“The impact of reduced affordability can be a challenge not only for first-time homebuyers looking to convert their high rent into a mortgage payment, but also for buyers ready for their ‘move-in’ home purchase,” said GCAR CEO Laura Burns.
Prices can rise in communities such as Bethlehem and North Colonie, both of which are among the top school districts in the state. But realtors are starting to see prices fall statewide. The median home sales price dropped from $356,250 in December 2022 to $375,000 in December 2021, a five percent decline in year-over-year comparisons. It’s starting to paint a more variable market where some buyers are moving from bigger, more expensive cities to smaller, more affordable areas, and others are turning to the rental market.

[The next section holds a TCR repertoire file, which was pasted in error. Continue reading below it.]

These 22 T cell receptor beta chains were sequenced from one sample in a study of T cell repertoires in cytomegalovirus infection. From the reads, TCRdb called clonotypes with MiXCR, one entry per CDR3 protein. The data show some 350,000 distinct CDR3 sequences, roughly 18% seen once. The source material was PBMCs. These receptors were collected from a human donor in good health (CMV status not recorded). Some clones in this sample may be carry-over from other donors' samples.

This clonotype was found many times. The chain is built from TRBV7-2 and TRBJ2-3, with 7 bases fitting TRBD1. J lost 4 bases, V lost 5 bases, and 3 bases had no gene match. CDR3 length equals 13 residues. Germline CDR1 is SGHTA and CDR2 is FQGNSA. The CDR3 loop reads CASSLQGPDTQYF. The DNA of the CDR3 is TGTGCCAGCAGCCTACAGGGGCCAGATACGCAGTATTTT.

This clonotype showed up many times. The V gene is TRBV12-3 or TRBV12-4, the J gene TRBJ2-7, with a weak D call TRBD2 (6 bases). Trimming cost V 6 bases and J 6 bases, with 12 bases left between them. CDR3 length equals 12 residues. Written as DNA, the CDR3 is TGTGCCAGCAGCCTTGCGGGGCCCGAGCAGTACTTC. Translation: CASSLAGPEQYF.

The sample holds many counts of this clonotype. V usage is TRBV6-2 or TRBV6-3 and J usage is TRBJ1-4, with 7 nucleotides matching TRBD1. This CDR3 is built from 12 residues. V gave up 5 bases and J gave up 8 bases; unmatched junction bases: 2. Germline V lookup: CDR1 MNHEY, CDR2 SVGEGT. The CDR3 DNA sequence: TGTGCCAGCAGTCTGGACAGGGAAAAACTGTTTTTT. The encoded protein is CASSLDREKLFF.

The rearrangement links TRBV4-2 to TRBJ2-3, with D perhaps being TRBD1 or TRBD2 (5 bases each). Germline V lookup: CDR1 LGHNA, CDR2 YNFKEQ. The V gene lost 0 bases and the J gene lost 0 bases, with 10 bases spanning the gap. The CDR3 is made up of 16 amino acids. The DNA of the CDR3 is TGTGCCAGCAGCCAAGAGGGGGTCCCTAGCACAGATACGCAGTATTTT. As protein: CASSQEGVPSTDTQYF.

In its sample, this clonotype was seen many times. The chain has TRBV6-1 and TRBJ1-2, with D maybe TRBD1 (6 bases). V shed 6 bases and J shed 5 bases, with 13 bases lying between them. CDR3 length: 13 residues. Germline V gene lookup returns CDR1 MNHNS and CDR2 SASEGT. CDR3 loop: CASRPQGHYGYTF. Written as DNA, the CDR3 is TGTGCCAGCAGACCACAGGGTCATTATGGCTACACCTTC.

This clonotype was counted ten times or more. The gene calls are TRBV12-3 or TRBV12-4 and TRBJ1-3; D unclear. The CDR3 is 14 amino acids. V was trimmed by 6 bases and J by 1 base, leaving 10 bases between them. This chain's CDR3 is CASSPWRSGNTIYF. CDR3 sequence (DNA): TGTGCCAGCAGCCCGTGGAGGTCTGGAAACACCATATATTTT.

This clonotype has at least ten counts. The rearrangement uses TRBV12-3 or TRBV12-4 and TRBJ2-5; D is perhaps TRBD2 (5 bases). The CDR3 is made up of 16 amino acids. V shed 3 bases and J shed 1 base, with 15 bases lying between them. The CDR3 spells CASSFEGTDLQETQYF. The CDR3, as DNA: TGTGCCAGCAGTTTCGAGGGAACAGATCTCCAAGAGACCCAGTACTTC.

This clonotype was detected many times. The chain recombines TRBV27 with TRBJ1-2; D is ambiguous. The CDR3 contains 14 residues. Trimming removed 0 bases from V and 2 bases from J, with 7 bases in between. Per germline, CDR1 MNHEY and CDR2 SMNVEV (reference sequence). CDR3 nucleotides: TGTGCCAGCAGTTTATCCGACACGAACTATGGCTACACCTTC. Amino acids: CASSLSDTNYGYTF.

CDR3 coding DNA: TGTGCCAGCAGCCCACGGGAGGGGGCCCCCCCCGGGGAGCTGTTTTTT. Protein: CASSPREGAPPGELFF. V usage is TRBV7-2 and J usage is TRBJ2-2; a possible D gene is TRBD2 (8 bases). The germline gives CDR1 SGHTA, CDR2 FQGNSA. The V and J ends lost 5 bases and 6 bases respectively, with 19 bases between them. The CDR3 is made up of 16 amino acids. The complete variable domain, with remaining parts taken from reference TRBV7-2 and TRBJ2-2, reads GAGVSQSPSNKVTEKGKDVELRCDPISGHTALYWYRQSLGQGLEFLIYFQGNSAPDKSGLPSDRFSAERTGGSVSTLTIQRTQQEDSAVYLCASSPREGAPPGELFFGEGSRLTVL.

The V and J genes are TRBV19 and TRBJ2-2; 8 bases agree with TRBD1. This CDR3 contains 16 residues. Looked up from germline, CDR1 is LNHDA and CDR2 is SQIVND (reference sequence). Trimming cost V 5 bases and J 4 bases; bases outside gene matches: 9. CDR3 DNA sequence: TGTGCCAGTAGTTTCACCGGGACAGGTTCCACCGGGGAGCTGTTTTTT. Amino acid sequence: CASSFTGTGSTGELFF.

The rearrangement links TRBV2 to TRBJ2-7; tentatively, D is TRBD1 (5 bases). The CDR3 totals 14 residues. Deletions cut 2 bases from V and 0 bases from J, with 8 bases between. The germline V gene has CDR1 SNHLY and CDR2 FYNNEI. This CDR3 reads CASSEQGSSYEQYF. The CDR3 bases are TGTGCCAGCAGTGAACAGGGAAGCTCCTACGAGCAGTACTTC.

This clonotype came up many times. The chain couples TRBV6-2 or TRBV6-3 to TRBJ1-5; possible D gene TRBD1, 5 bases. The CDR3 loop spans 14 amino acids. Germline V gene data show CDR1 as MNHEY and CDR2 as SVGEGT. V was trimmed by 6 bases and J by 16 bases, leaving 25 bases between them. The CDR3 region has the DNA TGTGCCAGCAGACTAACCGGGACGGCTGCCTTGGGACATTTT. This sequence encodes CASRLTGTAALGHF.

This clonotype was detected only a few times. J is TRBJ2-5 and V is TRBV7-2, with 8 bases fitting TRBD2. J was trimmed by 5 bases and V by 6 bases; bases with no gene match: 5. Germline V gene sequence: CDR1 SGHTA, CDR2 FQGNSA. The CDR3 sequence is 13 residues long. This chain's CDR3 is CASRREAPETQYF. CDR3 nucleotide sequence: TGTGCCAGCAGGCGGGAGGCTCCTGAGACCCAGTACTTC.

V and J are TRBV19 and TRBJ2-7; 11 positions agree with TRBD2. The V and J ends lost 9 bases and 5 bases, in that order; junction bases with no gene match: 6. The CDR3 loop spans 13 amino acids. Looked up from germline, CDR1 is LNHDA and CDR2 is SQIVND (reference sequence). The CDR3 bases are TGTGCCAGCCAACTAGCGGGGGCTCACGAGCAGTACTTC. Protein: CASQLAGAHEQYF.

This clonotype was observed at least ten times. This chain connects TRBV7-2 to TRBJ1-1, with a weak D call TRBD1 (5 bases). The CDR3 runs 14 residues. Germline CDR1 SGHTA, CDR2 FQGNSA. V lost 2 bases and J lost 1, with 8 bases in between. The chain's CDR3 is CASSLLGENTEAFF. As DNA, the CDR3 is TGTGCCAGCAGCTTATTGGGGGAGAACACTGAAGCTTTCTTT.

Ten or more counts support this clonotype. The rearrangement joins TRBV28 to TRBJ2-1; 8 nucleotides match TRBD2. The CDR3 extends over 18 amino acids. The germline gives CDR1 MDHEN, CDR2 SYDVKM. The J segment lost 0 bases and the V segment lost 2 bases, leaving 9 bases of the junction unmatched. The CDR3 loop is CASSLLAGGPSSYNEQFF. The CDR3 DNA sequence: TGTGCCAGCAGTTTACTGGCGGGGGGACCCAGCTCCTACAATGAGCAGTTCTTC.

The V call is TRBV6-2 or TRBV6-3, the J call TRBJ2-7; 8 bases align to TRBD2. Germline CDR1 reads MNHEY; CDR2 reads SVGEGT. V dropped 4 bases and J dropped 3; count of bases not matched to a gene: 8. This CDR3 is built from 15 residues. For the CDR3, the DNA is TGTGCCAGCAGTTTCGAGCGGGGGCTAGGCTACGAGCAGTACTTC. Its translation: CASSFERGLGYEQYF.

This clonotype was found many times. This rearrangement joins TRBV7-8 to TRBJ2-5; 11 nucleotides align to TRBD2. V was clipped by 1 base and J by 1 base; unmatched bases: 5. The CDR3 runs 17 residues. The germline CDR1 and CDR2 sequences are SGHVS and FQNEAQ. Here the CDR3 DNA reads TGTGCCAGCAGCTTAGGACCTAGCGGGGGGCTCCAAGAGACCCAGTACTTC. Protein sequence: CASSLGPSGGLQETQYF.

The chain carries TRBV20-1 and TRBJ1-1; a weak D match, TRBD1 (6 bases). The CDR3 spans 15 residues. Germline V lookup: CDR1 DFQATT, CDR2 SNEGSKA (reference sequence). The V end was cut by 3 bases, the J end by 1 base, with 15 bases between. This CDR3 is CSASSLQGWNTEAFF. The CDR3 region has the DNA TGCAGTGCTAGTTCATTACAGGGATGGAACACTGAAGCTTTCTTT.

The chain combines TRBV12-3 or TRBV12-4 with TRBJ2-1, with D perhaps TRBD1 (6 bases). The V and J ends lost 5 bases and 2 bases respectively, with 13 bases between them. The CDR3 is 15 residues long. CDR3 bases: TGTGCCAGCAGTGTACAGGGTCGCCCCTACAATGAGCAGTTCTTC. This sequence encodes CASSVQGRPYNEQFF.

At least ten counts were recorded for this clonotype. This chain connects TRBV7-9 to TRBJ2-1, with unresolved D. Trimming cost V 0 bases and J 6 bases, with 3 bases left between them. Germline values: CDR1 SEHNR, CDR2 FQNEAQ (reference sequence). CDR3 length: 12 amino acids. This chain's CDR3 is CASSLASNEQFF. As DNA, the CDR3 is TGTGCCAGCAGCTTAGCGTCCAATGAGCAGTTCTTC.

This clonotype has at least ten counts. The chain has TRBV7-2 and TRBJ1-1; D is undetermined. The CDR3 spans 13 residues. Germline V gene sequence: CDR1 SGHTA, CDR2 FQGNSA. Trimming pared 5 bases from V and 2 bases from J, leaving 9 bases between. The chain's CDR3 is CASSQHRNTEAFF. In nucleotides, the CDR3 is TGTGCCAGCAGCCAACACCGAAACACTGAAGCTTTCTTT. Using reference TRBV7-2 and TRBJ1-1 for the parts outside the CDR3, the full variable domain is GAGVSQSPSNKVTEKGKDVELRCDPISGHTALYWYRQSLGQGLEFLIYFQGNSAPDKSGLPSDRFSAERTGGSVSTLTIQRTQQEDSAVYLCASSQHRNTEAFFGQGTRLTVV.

“Looking ahead to 2023, much depends on inflation, mortgage interest rates and the broader state of the economy,” the association summarized in its report. “While economists predict that many of the housing trends of 2022 will continue into the new year: home sales will slow, price growth will moderate, inventories will remain tight, and there will be more variation between markets at the national level, with some regions possibly will see price drops, while others, more affordable parts of the country remain in demand and experience price increases.”